Ana Navarro: ‘White House is irritated John McCain is not dying of cancer’

   

CNN commentator and GOP strategist Ana Navarro lashed out at the White House on Tuesday, saying officials are upset that Sen. John McCainJohn Sidney McCainTrump's America fights back Mellman: Trump can fix it GOP strategist Steve Schmidt denounces party, will vote for Democrats MORE (R-Ariz.) is "living with cancer" rather than dying from it.

"I think, frankly, what’s happening here is that the White House is irritated that John McCain is not dying of cancer — he’s living with cancer," Navarro, a staunch critic of President TrumpDonald John TrumpFamily immigration detention centers could be at capacity within days: report Trump likely to meet with Putin in July: report DOJ requests military lawyers to help prosecute immigration crimes: report MORE, said on CNN's "New Day."

"And he is choosing to make every single day on this Earth something that’s meaningful and counts, and he is still confronting Donald Trump for his outrages."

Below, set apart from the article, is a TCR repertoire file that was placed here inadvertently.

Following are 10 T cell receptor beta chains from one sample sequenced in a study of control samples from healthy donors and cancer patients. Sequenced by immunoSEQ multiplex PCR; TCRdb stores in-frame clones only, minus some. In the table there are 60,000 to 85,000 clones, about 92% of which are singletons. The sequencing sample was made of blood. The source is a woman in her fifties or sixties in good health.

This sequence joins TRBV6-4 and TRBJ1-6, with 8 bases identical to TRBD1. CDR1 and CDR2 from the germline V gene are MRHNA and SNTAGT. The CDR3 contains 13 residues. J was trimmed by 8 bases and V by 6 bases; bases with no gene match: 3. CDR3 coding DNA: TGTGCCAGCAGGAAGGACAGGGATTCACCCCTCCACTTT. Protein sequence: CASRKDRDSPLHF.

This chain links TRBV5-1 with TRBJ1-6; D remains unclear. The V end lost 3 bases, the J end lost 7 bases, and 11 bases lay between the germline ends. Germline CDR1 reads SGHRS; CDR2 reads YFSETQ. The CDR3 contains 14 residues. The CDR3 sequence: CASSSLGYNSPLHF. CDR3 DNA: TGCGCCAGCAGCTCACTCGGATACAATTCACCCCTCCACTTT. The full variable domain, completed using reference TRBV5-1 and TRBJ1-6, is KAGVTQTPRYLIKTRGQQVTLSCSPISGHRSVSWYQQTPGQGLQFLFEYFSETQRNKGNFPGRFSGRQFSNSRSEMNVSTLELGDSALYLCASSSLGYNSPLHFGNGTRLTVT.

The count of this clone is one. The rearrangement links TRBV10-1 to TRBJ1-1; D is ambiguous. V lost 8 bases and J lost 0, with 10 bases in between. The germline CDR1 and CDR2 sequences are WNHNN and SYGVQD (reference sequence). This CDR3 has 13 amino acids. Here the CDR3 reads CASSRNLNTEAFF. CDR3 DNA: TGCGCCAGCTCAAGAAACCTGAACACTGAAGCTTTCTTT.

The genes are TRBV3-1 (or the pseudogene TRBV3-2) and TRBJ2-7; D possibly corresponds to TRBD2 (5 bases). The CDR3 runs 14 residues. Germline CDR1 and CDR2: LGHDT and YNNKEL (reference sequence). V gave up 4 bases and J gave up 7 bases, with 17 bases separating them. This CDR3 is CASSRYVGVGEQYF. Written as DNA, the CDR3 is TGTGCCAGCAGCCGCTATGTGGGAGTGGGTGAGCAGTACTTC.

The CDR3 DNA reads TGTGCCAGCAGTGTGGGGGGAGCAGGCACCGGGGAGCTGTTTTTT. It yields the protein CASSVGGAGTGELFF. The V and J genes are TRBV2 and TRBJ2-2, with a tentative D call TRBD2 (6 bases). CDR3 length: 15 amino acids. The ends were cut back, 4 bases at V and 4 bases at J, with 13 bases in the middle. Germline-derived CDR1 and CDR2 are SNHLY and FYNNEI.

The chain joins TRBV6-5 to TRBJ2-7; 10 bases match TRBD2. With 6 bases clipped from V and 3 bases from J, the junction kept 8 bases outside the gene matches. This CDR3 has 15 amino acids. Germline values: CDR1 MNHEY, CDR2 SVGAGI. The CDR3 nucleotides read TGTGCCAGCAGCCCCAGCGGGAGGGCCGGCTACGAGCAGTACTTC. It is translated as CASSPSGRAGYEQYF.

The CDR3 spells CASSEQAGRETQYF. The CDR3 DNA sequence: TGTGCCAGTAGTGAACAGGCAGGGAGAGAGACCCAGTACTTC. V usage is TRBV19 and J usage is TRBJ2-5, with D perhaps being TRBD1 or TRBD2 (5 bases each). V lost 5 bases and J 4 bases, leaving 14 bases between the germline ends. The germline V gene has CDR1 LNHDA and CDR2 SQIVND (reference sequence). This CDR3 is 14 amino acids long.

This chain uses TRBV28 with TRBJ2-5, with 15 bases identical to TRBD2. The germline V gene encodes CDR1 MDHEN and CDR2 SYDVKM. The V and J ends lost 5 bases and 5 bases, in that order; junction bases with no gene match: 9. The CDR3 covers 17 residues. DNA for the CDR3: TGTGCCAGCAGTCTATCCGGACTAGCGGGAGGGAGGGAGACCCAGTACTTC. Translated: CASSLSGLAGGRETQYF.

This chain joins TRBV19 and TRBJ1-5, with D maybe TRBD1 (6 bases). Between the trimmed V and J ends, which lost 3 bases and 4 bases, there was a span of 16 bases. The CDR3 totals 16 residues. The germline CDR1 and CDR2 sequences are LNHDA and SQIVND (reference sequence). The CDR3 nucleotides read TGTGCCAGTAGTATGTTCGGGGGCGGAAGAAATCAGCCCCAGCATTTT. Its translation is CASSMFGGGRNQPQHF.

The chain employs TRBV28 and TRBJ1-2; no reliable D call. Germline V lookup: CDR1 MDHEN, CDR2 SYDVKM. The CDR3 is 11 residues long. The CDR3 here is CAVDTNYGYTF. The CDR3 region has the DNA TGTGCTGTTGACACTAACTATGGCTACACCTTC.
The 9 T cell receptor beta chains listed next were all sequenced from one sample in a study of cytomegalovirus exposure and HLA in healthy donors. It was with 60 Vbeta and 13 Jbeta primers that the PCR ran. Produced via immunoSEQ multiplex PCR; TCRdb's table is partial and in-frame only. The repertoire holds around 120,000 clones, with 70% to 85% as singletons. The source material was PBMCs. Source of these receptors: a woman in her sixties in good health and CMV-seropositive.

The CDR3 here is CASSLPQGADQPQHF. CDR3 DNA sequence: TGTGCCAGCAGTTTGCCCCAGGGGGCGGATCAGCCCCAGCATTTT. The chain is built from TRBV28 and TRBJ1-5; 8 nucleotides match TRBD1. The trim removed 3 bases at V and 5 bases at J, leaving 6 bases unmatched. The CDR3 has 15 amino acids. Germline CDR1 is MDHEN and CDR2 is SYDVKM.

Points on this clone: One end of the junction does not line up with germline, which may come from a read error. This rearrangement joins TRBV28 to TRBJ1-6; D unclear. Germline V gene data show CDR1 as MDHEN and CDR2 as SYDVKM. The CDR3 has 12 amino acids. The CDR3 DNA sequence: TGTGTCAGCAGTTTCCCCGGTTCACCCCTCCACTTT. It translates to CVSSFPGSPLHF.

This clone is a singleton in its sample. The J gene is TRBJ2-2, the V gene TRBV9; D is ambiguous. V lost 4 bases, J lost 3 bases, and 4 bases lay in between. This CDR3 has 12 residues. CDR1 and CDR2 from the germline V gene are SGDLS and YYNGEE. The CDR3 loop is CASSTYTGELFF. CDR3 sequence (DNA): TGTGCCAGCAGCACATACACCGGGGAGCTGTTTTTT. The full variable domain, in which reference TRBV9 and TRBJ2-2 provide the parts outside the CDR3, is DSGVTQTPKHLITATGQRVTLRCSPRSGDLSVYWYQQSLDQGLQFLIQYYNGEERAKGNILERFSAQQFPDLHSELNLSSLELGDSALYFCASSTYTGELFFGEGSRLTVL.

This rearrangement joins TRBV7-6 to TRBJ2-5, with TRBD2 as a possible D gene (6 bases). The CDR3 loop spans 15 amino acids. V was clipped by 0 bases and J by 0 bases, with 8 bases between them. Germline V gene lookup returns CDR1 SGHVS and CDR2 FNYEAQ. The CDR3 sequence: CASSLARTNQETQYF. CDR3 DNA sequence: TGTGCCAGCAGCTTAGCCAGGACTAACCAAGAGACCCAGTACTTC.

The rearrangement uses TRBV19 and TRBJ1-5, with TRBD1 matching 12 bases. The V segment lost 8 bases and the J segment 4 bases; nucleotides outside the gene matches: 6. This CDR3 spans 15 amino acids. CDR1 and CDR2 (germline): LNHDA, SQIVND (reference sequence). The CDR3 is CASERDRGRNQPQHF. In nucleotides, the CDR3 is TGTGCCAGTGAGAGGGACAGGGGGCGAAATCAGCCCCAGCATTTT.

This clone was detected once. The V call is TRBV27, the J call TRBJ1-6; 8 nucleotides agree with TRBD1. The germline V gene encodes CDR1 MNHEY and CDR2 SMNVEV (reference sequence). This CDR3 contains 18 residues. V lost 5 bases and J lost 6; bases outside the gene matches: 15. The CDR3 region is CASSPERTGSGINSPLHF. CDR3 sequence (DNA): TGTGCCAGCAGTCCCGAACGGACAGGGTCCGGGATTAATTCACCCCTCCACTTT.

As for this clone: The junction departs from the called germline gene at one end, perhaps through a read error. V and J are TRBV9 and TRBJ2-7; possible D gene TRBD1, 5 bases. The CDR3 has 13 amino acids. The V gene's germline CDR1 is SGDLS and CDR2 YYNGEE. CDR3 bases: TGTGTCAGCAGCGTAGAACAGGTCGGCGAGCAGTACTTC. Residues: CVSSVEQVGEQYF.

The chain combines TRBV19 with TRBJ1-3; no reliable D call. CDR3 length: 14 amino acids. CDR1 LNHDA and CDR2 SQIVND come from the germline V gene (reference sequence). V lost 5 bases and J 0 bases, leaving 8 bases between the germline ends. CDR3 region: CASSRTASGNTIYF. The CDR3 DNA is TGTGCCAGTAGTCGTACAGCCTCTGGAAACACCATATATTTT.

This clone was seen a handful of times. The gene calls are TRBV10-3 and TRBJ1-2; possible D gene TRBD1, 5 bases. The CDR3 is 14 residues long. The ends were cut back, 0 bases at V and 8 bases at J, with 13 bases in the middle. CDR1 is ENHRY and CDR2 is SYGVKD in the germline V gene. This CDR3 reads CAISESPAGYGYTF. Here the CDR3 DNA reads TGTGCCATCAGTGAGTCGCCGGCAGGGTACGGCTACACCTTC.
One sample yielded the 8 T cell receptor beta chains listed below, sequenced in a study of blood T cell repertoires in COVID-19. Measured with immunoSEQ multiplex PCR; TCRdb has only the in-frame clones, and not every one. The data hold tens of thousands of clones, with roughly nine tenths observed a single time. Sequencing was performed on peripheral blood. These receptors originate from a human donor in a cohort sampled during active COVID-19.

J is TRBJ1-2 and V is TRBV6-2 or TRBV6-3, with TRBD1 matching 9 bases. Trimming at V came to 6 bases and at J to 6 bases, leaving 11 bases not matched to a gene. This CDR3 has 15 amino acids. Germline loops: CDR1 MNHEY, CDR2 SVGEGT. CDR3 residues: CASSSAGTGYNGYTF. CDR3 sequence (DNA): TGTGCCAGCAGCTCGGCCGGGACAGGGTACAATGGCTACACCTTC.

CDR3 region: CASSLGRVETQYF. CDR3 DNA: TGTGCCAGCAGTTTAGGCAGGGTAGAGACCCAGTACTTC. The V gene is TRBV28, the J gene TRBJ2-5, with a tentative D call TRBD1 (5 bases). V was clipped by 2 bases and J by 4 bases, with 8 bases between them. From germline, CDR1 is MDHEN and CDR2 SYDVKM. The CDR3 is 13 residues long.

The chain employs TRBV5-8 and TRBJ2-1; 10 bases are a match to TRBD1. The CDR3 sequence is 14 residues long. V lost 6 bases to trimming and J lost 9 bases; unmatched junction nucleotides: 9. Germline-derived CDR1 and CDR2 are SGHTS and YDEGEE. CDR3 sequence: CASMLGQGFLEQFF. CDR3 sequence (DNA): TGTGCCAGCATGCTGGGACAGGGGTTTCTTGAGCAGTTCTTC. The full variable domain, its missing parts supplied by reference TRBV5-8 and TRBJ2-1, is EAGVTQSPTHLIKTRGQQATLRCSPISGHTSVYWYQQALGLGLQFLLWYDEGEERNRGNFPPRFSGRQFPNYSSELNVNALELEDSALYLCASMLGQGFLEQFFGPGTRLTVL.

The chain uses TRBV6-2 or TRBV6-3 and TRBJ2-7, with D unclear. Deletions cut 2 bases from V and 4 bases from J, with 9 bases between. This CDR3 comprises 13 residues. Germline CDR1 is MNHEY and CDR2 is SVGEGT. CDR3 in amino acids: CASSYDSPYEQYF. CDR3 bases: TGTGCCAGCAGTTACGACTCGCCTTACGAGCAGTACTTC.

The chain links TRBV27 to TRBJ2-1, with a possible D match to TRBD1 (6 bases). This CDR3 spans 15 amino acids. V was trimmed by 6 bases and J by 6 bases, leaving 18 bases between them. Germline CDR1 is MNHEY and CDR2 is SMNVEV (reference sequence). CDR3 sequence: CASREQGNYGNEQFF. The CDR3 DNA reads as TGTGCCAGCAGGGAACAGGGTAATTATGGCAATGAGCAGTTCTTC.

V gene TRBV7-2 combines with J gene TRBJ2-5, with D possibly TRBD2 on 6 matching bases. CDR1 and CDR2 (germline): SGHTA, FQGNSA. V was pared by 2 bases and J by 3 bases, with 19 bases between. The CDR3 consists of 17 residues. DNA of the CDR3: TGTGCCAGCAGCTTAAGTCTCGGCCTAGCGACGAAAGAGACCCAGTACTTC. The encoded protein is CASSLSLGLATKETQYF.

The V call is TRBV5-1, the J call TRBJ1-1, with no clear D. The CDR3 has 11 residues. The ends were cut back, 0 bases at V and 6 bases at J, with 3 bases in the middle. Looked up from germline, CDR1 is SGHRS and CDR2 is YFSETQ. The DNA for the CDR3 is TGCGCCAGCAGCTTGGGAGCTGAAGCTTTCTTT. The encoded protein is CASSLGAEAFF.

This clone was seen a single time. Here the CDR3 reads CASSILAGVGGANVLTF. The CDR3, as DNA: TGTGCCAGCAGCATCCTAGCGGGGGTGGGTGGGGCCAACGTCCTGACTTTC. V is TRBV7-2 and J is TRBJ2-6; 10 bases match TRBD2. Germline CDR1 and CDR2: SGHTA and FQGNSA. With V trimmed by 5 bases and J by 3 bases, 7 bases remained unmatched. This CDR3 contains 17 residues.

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Navarro's comments came days after The Hill first reported that a White House aide, special assistant Kelly Sadler, mocked McCain's diagnosis of an aggressive form of brain cancer.

"It doesn’t matter, he’s dying anyway," Sadler said during a meeting after McCain came out against Trump's pick to lead the CIA, Gina Haspel, according to a source familiar with her remarks.

The reported comment has sparked outrage in Washington, with many lawmakers and media personalities demanding that the White House issue a public apology. Some have even suggested that Sadler be fired. 

A White House spokesman said Monday that the matter has been "dealt with internally." Trump, meanwhile, has criticized leakers in the wake of the report.

The White House has pressed hard for the Senate to confirm Haspel, a longtime veteran of the CIA who currently serves as the agency's acting director.

Her nomination has drawn scrutiny from some lawmakers — mostly Democrats — because of her ties to a brutal CIA detention and interrogation program used in the years following the Sept. 11 terrorist attacks. McCain joined the list of senators opposed to Haspel's nomination last week.